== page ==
In Nebraska, State Senator Deb Fischer has upset Jon Bruning, the state’s attorney general, to win the Republican nomination for the Senate seat held by Democrat Ben Nelson, who is retiring. Late returns had Fischer leading Bruning by 40-36. She will face former Senator Bob Kerrey.
Until recently, Bruning had been leading in the polls. Fischer had been running third, behind Don Stenberg, the state’s treasurer, who was endorsed by Sen. Jim DeMint and the Club for Growth. However, Fishcer, who has never run for statewide office before, received a late endorsement from Sarah Palin. As election day approached, the former Alaska Governor and her husband placed robocalls on Fischer’s behalf. Meanwhile, Bruning was the subject of critical ads paid for by Joe Ricketts and his PAC, the Ending Spending Action Fund.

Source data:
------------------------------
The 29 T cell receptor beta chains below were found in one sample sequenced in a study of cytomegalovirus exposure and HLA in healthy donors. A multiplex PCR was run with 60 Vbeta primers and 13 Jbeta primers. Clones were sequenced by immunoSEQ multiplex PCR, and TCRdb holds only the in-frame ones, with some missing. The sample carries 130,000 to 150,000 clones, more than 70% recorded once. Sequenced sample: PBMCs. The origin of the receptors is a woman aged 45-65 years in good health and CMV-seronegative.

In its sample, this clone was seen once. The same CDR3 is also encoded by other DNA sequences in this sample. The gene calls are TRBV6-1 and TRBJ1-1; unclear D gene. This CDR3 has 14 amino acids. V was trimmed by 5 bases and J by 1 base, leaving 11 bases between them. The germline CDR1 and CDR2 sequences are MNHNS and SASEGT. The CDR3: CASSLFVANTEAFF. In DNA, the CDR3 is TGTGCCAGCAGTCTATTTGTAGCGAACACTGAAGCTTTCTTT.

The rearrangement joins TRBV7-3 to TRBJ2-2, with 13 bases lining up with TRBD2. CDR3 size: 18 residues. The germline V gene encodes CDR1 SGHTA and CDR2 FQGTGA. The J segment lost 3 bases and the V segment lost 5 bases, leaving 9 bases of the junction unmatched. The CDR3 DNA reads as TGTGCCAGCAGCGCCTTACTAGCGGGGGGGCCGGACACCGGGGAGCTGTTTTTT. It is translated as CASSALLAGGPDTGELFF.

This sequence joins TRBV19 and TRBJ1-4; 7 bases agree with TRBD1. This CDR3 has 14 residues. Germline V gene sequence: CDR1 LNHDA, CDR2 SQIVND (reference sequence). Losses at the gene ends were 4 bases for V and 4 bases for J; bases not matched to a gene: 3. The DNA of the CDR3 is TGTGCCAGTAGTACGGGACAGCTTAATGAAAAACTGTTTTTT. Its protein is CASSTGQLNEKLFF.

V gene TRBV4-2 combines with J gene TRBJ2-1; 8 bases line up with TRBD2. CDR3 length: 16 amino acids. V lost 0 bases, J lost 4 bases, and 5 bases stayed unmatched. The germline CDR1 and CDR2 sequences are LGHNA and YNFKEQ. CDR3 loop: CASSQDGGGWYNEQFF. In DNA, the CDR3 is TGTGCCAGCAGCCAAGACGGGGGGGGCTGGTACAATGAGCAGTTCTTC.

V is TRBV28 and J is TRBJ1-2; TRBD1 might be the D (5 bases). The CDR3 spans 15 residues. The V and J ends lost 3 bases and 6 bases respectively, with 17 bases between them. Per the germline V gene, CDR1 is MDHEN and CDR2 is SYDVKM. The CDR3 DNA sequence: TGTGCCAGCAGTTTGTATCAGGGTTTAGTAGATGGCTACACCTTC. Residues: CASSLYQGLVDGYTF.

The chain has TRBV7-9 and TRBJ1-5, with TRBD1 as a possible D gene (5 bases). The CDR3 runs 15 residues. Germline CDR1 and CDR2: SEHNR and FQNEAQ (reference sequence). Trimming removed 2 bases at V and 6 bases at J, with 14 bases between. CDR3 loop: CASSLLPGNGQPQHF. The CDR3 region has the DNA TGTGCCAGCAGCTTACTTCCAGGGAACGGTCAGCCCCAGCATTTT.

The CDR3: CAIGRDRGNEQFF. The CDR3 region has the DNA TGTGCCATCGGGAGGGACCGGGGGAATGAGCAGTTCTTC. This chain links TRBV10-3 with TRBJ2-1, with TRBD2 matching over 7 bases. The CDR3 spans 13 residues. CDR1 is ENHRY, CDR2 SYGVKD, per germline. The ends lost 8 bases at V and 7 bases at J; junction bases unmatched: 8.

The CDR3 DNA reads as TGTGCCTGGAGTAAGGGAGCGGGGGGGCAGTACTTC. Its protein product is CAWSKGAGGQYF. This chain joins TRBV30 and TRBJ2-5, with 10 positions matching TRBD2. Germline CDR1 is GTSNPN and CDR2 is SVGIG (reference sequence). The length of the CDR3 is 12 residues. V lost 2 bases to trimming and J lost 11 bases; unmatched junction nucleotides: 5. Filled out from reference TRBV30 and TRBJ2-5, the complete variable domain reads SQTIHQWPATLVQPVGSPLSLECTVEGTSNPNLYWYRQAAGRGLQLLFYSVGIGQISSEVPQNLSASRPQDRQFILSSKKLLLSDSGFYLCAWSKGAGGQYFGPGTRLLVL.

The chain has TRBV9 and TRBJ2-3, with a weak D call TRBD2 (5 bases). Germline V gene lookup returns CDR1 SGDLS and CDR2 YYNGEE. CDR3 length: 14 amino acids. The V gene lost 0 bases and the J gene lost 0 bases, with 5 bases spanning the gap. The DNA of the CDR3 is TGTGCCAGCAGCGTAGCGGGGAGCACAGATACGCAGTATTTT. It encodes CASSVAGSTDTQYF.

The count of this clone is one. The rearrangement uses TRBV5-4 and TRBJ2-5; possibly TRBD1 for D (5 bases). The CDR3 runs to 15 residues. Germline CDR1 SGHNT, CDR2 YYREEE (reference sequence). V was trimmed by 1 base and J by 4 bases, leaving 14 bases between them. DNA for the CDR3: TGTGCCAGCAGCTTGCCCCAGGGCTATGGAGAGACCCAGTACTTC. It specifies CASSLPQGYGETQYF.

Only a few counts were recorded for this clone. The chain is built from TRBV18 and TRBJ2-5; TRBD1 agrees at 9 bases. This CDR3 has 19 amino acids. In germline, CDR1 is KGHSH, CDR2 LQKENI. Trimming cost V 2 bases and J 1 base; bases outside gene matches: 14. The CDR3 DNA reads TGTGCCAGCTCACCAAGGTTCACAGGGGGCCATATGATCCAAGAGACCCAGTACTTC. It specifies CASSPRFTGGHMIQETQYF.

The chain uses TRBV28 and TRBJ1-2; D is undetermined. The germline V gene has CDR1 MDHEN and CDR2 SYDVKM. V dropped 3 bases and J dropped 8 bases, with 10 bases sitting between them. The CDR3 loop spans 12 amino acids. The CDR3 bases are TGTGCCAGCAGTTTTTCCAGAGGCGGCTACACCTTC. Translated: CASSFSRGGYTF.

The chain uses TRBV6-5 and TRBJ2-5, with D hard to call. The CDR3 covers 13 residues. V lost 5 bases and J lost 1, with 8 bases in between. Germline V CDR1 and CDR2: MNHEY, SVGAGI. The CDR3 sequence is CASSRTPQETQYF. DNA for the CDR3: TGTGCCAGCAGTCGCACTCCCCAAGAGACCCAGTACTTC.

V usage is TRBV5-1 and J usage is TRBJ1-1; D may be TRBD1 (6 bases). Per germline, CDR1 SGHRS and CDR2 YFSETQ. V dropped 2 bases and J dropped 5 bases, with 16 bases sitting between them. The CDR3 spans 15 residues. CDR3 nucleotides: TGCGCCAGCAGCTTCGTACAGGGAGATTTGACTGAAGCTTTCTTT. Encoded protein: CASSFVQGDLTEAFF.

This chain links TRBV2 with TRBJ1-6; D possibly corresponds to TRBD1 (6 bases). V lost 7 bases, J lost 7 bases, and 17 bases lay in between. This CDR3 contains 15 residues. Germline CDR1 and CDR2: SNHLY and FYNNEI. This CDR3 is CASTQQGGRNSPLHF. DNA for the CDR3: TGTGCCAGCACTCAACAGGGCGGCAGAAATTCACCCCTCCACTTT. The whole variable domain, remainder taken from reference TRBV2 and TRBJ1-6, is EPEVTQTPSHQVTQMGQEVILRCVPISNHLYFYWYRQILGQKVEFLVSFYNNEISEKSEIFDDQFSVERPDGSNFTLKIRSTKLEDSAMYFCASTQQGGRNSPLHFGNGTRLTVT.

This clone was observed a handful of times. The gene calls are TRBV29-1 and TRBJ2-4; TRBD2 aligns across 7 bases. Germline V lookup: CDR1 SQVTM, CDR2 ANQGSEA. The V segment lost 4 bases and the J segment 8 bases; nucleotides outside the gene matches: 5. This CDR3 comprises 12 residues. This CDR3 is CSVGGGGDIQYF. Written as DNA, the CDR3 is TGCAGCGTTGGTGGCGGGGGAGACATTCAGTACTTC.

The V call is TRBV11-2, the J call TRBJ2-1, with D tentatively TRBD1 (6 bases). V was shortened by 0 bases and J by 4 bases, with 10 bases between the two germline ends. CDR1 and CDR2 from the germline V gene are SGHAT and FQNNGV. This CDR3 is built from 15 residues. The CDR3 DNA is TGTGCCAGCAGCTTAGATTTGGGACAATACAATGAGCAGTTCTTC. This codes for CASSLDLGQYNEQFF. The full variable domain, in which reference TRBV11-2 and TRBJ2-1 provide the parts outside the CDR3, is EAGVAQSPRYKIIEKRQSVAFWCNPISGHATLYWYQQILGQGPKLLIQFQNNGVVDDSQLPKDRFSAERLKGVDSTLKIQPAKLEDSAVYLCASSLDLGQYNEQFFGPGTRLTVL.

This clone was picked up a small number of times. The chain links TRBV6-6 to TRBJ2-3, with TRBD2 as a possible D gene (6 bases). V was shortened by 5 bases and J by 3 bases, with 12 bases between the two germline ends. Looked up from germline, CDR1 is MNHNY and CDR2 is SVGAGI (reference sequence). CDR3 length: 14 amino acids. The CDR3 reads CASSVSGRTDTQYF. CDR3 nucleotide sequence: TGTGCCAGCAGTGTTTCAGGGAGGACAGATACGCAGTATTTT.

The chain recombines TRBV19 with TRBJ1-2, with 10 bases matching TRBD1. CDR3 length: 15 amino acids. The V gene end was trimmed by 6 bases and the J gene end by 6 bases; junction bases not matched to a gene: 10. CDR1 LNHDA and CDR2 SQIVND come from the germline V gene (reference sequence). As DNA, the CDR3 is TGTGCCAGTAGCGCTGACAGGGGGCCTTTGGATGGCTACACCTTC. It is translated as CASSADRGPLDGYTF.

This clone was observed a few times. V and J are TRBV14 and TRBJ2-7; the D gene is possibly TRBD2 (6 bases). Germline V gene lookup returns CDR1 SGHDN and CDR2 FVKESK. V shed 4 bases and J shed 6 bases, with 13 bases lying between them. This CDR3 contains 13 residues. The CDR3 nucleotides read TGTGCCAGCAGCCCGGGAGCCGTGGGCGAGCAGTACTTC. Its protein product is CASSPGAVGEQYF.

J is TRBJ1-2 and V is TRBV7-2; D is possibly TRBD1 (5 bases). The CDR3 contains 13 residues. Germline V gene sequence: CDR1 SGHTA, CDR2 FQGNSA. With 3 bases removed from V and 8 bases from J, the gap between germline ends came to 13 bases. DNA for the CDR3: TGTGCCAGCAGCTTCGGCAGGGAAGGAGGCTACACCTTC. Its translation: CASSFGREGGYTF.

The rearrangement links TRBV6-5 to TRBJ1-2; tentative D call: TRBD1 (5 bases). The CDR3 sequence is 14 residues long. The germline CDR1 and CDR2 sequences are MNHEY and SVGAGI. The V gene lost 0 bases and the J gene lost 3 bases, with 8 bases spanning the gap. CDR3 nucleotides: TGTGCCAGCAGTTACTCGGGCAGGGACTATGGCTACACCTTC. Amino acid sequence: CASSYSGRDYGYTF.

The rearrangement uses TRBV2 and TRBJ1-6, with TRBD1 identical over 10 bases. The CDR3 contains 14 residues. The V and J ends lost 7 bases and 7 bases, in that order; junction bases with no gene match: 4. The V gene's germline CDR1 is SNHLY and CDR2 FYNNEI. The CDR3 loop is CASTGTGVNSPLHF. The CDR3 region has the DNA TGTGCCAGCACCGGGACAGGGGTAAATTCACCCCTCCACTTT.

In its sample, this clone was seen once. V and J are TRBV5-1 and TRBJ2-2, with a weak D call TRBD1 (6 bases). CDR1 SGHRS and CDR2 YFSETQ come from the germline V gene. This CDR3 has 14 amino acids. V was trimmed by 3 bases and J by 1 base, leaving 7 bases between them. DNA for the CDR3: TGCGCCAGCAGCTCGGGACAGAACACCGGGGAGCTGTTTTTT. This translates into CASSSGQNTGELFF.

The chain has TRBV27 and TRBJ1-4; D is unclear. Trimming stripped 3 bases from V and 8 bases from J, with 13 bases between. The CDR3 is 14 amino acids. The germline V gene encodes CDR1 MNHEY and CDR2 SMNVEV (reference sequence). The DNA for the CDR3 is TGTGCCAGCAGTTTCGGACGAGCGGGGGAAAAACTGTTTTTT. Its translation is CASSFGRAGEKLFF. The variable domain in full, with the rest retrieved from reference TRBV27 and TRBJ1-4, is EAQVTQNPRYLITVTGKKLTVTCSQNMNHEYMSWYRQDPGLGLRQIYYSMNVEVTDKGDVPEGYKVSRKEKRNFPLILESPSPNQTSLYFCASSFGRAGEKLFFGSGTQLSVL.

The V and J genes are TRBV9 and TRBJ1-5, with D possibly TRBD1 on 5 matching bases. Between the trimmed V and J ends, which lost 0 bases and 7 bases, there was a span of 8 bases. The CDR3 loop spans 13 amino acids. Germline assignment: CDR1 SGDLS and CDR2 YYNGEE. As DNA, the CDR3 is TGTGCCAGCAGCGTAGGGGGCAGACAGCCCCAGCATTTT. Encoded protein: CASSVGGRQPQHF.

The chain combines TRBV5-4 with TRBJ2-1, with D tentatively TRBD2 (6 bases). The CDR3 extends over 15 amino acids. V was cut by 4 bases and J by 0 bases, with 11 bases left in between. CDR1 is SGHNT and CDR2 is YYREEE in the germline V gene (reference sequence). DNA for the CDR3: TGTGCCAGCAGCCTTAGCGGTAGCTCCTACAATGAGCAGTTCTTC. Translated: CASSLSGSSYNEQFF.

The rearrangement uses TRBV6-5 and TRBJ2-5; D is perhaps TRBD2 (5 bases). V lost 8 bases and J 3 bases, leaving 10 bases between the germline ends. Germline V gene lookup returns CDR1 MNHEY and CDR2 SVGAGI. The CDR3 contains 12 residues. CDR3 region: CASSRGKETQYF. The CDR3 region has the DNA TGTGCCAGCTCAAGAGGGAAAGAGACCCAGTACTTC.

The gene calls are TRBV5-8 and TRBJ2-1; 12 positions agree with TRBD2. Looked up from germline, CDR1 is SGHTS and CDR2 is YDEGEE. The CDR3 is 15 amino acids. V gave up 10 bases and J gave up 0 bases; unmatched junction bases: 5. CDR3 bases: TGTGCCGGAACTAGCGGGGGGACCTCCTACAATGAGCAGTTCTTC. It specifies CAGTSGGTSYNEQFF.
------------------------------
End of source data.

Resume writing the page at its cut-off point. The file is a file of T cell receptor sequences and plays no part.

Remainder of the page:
This race, then, is another victory for a Tea Party-style candidate and another defeat for the Republican establishment candidate.
What does it mean for the general election? Bruning had been crushing Kerrey in the polls, but Fischer does all right. The most recent poll I’ve seen of a Fischer-Kerrey race was a PPP survey from late March in which Fischer led by 10 points (Bruning led by 17 points and Stenberg led by 14). Earlier in March, Rasmussen had Fischer up by 12.
Nebraska is a very Red state. Although Kerrey, an able guy and a war hero, was once quite popular there, he has spent the last 11 years in New York City running a college. He was last elected by Nebraskans in 1994. Unless Fishcher self-destructs, it seems unlikely that Kerrey can ride triumphantly back to the State after all of these years, especially running on a ticket headed by Barack Obama in a year when the Dems are hardly riding a wave. Indeed, the March PPP survey showed that 51 percent of Nebraskans viewed Kerrey unfavorably, compared to only 36 who had a favorable opinion.